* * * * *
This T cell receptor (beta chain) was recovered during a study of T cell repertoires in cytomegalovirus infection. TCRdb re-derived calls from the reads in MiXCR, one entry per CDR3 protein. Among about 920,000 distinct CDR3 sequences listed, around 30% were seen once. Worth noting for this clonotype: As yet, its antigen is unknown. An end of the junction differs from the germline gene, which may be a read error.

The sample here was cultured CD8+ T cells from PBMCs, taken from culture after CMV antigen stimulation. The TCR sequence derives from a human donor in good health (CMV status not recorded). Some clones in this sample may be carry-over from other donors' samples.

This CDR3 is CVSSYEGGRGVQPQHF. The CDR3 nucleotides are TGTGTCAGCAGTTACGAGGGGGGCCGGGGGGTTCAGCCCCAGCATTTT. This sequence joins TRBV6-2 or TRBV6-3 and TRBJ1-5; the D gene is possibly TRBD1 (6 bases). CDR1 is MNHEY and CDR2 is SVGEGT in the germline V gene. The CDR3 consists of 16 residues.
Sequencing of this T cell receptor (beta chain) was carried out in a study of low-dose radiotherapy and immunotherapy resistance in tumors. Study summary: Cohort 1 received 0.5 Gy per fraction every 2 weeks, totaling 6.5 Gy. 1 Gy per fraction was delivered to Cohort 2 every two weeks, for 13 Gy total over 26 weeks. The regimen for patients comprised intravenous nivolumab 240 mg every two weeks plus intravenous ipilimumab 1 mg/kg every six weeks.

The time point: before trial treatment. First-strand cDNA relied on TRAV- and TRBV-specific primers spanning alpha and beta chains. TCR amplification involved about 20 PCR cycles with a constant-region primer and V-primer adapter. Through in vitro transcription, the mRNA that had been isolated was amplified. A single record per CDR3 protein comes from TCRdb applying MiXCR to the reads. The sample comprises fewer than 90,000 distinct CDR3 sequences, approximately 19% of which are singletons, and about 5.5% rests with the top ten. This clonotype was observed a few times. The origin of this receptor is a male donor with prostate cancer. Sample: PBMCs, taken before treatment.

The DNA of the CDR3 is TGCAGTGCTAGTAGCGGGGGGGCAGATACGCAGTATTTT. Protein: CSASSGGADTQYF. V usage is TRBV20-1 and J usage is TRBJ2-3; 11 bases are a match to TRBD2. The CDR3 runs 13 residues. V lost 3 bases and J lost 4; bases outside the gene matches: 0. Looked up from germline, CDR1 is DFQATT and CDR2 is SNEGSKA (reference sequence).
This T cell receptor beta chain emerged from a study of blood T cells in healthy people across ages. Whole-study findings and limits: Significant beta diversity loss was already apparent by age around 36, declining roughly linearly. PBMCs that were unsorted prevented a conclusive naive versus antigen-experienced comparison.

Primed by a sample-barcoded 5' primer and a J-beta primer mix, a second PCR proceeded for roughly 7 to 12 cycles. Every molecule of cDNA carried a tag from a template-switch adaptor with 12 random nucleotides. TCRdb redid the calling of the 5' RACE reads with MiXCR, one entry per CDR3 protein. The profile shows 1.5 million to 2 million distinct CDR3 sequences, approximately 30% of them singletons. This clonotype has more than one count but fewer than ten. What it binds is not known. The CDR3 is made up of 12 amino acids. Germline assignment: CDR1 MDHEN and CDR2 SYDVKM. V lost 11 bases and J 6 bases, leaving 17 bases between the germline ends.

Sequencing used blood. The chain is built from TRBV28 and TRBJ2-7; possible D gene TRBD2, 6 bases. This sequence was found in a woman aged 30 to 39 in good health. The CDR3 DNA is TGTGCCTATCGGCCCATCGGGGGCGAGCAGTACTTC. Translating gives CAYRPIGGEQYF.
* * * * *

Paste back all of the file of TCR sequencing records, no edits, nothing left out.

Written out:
This T cell receptor (beta chain) was recovered during a study of T cell repertoires in cytomegalovirus infection. TCRdb re-derived calls from the reads in MiXCR, one entry per CDR3 protein. Among about 920,000 distinct CDR3 sequences listed, around 30% were seen once. Worth noting for this clonotype: As yet, its antigen is unknown. An end of the junction differs from the germline gene, which may be a read error.

The sample here was cultured CD8+ T cells from PBMCs, taken from culture after CMV antigen stimulation. The TCR sequence derives from a human donor in good health (CMV status not recorded). Some clones in this sample may be carry-over from other donors' samples.

This CDR3 is CVSSYEGGRGVQPQHF. The CDR3 nucleotides are TGTGTCAGCAGTTACGAGGGGGGCCGGGGGGTTCAGCCCCAGCATTTT. This sequence joins TRBV6-2 or TRBV6-3 and TRBJ1-5; the D gene is possibly TRBD1 (6 bases). CDR1 is MNHEY and CDR2 is SVGEGT in the germline V gene. The CDR3 consists of 16 residues.
Sequencing of this T cell receptor (beta chain) was carried out in a study of low-dose radiotherapy and immunotherapy resistance in tumors. Study summary: Cohort 1 received 0.5 Gy per fraction every 2 weeks, totaling 6.5 Gy. 1 Gy per fraction was delivered to Cohort 2 every two weeks, for 13 Gy total over 26 weeks. The regimen for patients comprised intravenous nivolumab 240 mg every two weeks plus intravenous ipilimumab 1 mg/kg every six weeks.

The time point: before trial treatment. First-strand cDNA relied on TRAV- and TRBV-specific primers spanning alpha and beta chains. TCR amplification involved about 20 PCR cycles with a constant-region primer and V-primer adapter. Through in vitro transcription, the mRNA that had been isolated was amplified. A single record per CDR3 protein comes from TCRdb applying MiXCR to the reads. The sample comprises fewer than 90,000 distinct CDR3 sequences, approximately 19% of which are singletons, and about 5.5% rests with the top ten. This clonotype was observed a few times. The origin of this receptor is a male donor with prostate cancer. Sample: PBMCs, taken before treatment.

The DNA of the CDR3 is TGCAGTGCTAGTAGCGGGGGGGCAGATACGCAGTATTTT. Protein: CSASSGGADTQYF. V usage is TRBV20-1 and J usage is TRBJ2-3; 11 bases are a match to TRBD2. The CDR3 runs 13 residues. V lost 3 bases and J lost 4; bases outside the gene matches: 0. Looked up from germline, CDR1 is DFQATT and CDR2 is SNEGSKA (reference sequence).
This T cell receptor beta chain emerged from a study of blood T cells in healthy people across ages. Whole-study findings and limits: Significant beta diversity loss was already apparent by age around 36, declining roughly linearly. PBMCs that were unsorted prevented a conclusive naive versus antigen-experienced comparison.

Primed by a sample-barcoded 5' primer and a J-beta primer mix, a second PCR proceeded for roughly 7 to 12 cycles. Every molecule of cDNA carried a tag from a template-switch adaptor with 12 random nucleotides. TCRdb redid the calling of the 5' RACE reads with MiXCR, one entry per CDR3 protein. The profile shows 1.5 million to 2 million distinct CDR3 sequences, approximately 30% of them singletons. This clonotype has more than one count but fewer than ten. What it binds is not known. The CDR3 is made up of 12 amino acids. Germline assignment: CDR1 MDHEN and CDR2 SYDVKM. V lost 11 bases and J 6 bases, leaving 17 bases between the germline ends.

Sequencing used blood. The chain is built from TRBV28 and TRBJ2-7; possible D gene TRBD2, 6 bases. This sequence was found in a woman aged 30 to 39 in good health. The CDR3 DNA is TGTGCCTATCGGCCCATCGGGGGCGAGCAGTACTTC. Translating gives CAYRPIGGEQYF.